Though it is hard to firmly equate the Sino-American impasse after World War II with the issues bedeviling India and Pakistan, there is vernacular common to both standoffs. Accusations of terrorism, illegal occupation and foreign meddling defined the power grab in Indo-China and Korea then similar to how they underscore the Kashmir dispute today
While campaigning for last year’s national vote, Narendra Modi promised a “new chapter” in Indo-Pak history if he became India’s Prime Minister (PM). Instead, bilateral relations through his first year-and-a-half in office stuck to a prologue both fractious and pinned by testy cross-border rhetoric. All that has changed now, at least on the surface.
After Modi pleasantly surprised Pakistan by gatecrashing PM Nawaz Sharif’s birthday party on December 25, there is hope for a new era, or at least one that sidesteps divisive populism. Foreign secretary-level talks should begin on January 15 in Islamabad to roadmap a new composite dialogue on all outstanding issues, including Kashmir. That is good news, no matter how you spin it. Still, the dizzying speed of rapprochement has startled politicians and pundits alike in both countries. While cynicism abounds about the illusory nature of progress in making permanent peace and some compare PM Modi’s impromptu visit to a foreign policy smokescreen, January has historically been a good month for international statecraft.
On New Year’s Day 1979, The People’s Republic of China (PRC) established formal relations with the US after 30 years of friction and short-circuiting each other’s geopolitical agendas. From squaring off in Korea and Vietnam during the Cold War, China and the US now practice two-way trade valued at over half a trillion dollars. The takeaway here is that diplomacy is rarely a zero-sum game or linear in motion. Those outcomes are only possible through total war and outright conquest.
Though it is hard to firmly equate the Sino-American impasse after World War II with the issues bedeviling India and Pakistan, there is vernacular common to both standoffs. Accusations of terrorism, illegal occupation and foreign meddling defined the power grab in Indo-China and Korea then similar to how they underscore the Kashmir dispute today. To boot, Southeast Asia was a high stakes theatre in the global confrontation between the forces of communism and the supposed free world.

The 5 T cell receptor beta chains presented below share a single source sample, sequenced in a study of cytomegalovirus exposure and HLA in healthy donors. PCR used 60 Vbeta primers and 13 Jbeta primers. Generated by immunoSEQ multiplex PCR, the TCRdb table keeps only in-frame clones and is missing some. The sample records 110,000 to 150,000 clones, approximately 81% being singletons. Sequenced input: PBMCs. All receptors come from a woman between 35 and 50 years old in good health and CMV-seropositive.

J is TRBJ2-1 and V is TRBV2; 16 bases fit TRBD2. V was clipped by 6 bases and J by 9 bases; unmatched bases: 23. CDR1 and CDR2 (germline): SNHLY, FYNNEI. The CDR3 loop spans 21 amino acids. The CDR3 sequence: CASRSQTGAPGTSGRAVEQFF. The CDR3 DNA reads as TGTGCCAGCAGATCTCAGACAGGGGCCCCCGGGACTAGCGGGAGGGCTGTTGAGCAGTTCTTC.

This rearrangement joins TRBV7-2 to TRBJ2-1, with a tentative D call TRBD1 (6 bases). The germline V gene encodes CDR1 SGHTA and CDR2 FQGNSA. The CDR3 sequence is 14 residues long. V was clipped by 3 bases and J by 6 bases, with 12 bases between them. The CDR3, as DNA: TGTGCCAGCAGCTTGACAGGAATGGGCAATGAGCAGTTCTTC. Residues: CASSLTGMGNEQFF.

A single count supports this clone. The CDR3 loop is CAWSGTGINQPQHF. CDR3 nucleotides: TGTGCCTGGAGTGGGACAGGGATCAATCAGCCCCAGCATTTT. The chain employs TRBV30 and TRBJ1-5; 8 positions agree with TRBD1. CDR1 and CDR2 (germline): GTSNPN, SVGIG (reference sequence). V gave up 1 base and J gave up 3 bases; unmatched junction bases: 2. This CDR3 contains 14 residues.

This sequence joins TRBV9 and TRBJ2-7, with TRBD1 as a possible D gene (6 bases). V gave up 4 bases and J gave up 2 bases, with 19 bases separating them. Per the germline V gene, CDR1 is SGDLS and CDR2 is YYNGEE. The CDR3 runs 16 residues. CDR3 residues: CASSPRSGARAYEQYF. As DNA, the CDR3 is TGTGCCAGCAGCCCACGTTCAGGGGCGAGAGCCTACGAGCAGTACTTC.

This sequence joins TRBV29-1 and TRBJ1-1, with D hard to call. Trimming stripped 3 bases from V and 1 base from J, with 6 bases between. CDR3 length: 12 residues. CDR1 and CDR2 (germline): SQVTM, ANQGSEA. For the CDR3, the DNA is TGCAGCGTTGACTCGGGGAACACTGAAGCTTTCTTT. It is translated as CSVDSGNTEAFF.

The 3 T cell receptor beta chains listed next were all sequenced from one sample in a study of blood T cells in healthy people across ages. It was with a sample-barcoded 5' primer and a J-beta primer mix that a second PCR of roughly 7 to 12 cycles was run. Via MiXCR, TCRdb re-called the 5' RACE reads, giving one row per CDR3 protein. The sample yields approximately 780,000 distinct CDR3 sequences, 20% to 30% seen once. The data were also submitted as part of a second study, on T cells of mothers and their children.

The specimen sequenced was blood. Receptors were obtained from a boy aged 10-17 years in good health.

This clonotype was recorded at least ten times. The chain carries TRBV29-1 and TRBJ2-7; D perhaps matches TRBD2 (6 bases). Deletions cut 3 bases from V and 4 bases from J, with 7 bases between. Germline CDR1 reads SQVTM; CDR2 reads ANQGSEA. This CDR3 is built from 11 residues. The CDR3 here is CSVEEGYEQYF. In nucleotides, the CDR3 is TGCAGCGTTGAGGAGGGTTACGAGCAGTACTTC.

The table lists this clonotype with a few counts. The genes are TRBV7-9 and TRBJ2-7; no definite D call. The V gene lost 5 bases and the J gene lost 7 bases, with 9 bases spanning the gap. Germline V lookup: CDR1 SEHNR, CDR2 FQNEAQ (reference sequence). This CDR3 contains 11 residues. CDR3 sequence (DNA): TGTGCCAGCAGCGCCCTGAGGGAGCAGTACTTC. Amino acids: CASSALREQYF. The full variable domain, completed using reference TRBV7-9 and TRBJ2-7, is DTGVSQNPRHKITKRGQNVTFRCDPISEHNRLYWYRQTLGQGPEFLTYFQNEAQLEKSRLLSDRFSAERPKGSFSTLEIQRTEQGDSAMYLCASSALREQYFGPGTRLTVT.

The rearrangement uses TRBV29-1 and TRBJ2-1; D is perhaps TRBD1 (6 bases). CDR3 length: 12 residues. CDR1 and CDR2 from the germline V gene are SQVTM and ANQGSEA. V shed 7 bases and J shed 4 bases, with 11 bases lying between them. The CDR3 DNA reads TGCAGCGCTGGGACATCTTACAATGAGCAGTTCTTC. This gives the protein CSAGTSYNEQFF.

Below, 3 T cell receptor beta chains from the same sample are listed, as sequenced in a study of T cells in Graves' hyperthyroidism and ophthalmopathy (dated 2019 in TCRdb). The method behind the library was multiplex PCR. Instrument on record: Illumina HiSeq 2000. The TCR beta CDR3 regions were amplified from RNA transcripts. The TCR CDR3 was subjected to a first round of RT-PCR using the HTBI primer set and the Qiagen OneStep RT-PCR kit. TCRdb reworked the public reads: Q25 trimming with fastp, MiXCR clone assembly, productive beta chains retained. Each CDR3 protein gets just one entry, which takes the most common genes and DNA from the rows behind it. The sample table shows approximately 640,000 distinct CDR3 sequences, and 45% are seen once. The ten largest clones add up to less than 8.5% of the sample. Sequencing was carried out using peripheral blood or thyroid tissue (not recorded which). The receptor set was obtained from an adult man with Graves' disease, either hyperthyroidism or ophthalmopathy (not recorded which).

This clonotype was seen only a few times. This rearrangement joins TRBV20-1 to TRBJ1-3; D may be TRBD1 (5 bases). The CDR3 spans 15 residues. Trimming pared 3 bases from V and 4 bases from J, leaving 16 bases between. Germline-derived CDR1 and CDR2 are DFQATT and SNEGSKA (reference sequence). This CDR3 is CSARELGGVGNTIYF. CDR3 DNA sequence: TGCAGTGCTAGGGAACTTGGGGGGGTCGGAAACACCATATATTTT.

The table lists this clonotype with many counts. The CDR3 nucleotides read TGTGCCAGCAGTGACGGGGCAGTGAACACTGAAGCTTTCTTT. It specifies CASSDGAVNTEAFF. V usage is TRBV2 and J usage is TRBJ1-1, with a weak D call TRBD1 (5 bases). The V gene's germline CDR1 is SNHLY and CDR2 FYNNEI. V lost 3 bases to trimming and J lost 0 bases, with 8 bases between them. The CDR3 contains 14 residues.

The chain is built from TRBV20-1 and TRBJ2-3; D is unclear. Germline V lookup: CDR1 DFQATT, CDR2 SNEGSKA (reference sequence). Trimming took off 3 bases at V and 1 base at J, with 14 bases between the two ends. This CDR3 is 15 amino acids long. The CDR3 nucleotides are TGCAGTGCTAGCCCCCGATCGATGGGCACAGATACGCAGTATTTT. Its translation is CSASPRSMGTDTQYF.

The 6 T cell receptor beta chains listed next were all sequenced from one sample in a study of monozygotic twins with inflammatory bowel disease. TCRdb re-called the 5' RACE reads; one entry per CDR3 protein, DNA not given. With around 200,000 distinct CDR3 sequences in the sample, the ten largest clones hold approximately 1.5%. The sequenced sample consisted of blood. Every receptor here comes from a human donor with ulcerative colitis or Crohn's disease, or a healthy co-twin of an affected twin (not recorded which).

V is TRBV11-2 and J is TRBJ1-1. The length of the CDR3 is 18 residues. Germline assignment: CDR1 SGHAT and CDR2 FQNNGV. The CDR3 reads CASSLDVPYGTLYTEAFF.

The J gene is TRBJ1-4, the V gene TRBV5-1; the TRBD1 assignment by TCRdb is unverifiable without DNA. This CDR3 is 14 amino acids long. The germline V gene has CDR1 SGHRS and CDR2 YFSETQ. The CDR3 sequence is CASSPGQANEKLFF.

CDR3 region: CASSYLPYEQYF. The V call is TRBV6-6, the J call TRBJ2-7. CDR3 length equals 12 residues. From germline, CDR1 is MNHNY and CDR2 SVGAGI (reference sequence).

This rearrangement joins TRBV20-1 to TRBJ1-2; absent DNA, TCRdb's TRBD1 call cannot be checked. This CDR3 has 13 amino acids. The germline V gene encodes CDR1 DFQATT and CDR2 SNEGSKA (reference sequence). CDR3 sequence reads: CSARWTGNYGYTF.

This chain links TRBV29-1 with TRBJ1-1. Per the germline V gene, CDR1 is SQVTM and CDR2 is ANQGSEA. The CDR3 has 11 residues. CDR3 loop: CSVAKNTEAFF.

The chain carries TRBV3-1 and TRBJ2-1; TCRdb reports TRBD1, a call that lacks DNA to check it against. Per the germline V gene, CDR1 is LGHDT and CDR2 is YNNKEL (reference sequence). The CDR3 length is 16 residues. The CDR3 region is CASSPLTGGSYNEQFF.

Detente, hence, was far more difficult between parties inhabiting opposite corners of culture and ideology, and combative about their world-views. In the US, for example, communism was synonymous with “un-American activities” for much of the 1950s and 60s and the McCarthy witch-hunts sought to purge communists from all strata of government and society. Conversely, Soviet premier Nikita Khrushchev’s plan for “peaceful coexistence” with the west greatly infuriated Chinese leader Mao Zedong, thereby triggering the Sino-Soviet split in 1962.
Indeed, China and the US were allies in World War II by merit of the former battling Japan’s occupation of Manchuria but no one foresaw a communist victory in the country’s civil war. Washington expected Chinese nationalists (Kuomintang) led by the charismatic General Chiang Kai-shek to trounce Mao’s ragtag army with US support, and China to emerge as a democratic nation helmed by the Christian Kai-shek. Little did the West realise that his popular appeal had tanked during the war because of the Kuomintang’s corrupt rule. Ordinary Chinese overwhelmingly sided with Mao and the communists forced Kai-shek off the mainland in 1949 to seek refuge on Formosa (Taiwan). The US still backed Kai-shek, hoping the rout was temporary, and awarded Taiwan a permanent seat on the UN Security Council (UNSC) instead of the PRC.
It took a significant policy shift by US President Richard Nixon and diligent shuttle diplomacy by his National Security Advisor (NSA) Henry Kissinger to begin the process of detente with the PRC, which still took eight long years. Beginning in 1971, the US lifted its trade embargo on the mainland and sent a table tennis team to create an alternative, less adversarial media narrative about communist China.
The real game-changer was the US not using its veto in October that year when the UN granted the PRC formal entry, thereby replacing Taiwan on the permanent seat. With Pakistani President Yahya Khan as a conduit, the Sino-American deep freeze softened, leading to Nixon’s famous trip to China in February 1972, the first by a sitting US president. The resultant Shanghai Communiqué was also historic, whereby the US acknowledged for the first time that, “There is but one China and Taiwan is a part of China.” Undoubtedly, the Sino-Soviet split was a key lever in the US normalising relations with the PRC, but the Nixon-Kissinger combo also had perfect form and timing to take advantage of the situation. Defusing complex, long-drawn conflicts invariably requires a certain measure of luck.
Therefore, even if personal interests drive PM’s Modi and Sharif to resuscitate a left-for-dead peace process, what is the harm? At this point in our shared history, any event that nudges the conversation forward is a win-win for both countries. This latest attempt at rapprochement may end up being a mirage but it has to be better than no hope at all.
The writer is a freelance columnist and audio engineer based in Islamabad
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